Biofuel and biodiesel have become common terms during the past 15 years. We know there is an interest in using biofuels with Perkins engines. For anyone not familiar with biofuels and biodiesel, we have put together a short guide as well as explaining which types of biodiesel you can use in our engines.
‘Standard’ diesel is petroleum based. It’s non-renewable and comes from oil. Biofuels, on the other hand, primarily come from plants and are viewed as renewable fuel and energy sources.
There are several types of biofuels including:
Other sources for biofuels include used cooking oil, rapeseed (Canola) and soybean oil.
The availability and uptake of biofuels varies from country to country. In the U.S., biodiesel has proved popular as the country has worked to reduce its dependence on petroleum oil, much of which is imported. According to the U.S. Energy Department’s monthly biodiesel report, in June 2014 alone, 70 million gallons of B100 (100 percent biodiesel) was sold and an additional 41 million gallons of biodiesel blended with diesel fuel derived from petroleum. With blending, biodiesel is not replacing petroleum diesel but is instead extending the availability of the limited resource. In the UK, the government estimates that renewable fuel makes up around 3.7 percent of total road and non-road mobile machinery fuel, which is around 474 million litres per year.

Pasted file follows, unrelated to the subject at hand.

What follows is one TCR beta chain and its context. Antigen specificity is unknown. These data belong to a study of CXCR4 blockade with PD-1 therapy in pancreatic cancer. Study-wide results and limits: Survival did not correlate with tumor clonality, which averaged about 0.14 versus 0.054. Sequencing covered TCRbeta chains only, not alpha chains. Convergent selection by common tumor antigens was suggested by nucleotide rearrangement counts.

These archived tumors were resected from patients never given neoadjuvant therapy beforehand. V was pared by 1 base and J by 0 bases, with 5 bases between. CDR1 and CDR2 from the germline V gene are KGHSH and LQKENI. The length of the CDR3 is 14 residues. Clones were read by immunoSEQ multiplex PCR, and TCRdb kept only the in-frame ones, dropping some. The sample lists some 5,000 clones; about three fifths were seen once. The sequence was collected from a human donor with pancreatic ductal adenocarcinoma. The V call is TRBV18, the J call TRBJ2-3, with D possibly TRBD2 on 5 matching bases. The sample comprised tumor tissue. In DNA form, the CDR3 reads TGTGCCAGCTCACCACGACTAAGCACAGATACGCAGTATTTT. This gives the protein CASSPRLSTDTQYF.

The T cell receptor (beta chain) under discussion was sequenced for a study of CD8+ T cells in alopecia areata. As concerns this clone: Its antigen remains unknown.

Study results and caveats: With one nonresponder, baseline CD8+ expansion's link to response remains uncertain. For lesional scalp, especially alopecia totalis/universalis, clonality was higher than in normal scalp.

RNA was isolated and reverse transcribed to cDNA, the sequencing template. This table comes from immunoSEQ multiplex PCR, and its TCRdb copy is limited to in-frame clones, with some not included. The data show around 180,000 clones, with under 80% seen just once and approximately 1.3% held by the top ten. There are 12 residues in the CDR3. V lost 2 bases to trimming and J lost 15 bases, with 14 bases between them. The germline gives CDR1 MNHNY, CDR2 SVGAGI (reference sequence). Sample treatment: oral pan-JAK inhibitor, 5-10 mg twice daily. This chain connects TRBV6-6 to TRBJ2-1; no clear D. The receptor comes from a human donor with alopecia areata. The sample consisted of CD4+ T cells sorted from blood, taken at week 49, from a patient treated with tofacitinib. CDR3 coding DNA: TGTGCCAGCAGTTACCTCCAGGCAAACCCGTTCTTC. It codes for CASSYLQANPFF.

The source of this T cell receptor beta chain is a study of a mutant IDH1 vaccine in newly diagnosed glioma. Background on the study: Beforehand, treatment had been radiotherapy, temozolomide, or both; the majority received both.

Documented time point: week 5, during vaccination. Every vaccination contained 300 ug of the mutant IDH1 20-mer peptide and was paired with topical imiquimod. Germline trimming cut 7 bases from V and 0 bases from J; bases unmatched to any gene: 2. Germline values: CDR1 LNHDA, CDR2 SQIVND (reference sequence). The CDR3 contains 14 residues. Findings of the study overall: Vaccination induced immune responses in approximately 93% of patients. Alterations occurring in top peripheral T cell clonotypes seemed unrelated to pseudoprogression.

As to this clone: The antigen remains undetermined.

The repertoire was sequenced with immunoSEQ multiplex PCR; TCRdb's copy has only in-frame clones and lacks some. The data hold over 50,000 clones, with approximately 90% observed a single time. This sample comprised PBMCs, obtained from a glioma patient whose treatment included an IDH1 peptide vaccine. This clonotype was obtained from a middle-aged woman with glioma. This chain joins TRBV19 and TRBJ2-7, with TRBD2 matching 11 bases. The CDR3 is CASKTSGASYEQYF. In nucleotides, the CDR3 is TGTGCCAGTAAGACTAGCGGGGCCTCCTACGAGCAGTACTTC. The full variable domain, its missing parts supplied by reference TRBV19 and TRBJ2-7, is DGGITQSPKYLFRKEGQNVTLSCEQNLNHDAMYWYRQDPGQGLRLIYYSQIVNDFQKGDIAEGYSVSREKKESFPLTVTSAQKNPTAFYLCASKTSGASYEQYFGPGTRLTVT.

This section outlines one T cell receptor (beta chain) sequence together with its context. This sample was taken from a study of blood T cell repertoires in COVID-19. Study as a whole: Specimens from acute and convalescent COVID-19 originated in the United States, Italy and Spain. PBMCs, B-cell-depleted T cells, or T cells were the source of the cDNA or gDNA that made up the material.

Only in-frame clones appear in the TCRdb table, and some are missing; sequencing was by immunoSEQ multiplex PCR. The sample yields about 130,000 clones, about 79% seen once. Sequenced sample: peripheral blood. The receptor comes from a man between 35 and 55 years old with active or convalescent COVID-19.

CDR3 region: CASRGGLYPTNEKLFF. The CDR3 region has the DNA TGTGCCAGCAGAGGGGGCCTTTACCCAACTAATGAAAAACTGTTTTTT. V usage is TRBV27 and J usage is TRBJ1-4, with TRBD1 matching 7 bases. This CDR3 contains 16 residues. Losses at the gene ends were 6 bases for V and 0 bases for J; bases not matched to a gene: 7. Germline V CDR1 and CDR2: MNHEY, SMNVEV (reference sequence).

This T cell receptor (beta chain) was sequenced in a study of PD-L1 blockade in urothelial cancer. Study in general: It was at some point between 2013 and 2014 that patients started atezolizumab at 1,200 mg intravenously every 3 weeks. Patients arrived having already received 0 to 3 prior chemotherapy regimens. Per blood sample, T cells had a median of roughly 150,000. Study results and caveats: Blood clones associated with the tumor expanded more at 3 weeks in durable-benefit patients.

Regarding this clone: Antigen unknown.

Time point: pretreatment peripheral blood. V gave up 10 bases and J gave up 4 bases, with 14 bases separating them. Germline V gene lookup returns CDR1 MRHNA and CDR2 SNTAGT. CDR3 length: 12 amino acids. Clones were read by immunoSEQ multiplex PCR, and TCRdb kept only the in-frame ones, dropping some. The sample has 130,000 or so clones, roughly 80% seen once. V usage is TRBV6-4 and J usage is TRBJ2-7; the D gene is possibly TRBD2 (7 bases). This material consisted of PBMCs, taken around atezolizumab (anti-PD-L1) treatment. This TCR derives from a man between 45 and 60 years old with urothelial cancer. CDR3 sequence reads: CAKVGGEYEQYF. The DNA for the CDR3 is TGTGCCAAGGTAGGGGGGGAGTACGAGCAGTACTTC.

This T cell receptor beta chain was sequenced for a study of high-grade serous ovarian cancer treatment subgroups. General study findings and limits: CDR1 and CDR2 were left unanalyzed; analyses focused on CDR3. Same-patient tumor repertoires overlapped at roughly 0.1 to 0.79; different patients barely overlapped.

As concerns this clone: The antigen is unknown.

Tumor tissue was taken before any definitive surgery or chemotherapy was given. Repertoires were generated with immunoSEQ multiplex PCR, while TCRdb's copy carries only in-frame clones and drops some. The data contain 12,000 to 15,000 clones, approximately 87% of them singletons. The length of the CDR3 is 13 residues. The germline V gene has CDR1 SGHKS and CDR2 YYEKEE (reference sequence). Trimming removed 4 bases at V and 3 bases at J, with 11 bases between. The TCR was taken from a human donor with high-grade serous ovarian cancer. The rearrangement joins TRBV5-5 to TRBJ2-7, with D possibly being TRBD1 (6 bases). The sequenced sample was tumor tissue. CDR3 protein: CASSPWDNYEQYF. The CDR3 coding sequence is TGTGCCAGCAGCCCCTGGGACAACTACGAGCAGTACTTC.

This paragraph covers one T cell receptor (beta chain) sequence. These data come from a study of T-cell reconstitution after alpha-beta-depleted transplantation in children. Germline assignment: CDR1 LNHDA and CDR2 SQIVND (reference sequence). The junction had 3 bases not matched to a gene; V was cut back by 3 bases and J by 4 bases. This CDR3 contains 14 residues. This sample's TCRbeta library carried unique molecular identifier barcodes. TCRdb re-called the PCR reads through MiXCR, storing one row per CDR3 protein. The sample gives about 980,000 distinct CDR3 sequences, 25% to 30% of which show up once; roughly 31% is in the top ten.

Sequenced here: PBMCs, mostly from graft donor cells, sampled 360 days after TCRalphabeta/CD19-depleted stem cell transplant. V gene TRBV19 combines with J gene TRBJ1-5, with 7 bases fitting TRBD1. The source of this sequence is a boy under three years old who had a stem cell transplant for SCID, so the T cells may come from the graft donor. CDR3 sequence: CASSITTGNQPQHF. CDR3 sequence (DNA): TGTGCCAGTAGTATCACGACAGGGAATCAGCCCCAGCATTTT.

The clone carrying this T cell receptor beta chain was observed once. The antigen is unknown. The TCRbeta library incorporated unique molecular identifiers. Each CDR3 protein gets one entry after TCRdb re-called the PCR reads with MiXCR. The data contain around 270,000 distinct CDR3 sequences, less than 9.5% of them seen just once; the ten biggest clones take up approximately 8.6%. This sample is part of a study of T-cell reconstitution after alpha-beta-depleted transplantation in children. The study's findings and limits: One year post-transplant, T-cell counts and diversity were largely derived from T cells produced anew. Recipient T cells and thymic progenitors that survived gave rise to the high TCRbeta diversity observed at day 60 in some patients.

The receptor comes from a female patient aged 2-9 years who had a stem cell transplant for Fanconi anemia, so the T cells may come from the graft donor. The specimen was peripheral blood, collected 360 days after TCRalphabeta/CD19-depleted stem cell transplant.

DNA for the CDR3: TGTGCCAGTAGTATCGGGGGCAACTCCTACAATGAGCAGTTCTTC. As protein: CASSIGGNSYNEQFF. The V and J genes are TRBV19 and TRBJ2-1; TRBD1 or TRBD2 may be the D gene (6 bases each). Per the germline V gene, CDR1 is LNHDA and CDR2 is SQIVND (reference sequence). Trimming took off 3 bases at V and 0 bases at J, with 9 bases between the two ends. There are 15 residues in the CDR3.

Biodiesel is available in a variety of concentrations. The names indicate the level of biodiesel in the product relative to petroleum diesel.
Our recommendation is to operate our industrial engines using a B20 biodiesel blend. This has been confirmed with our in-house validation process following tests on the durability and performances of our engines using biodiesel.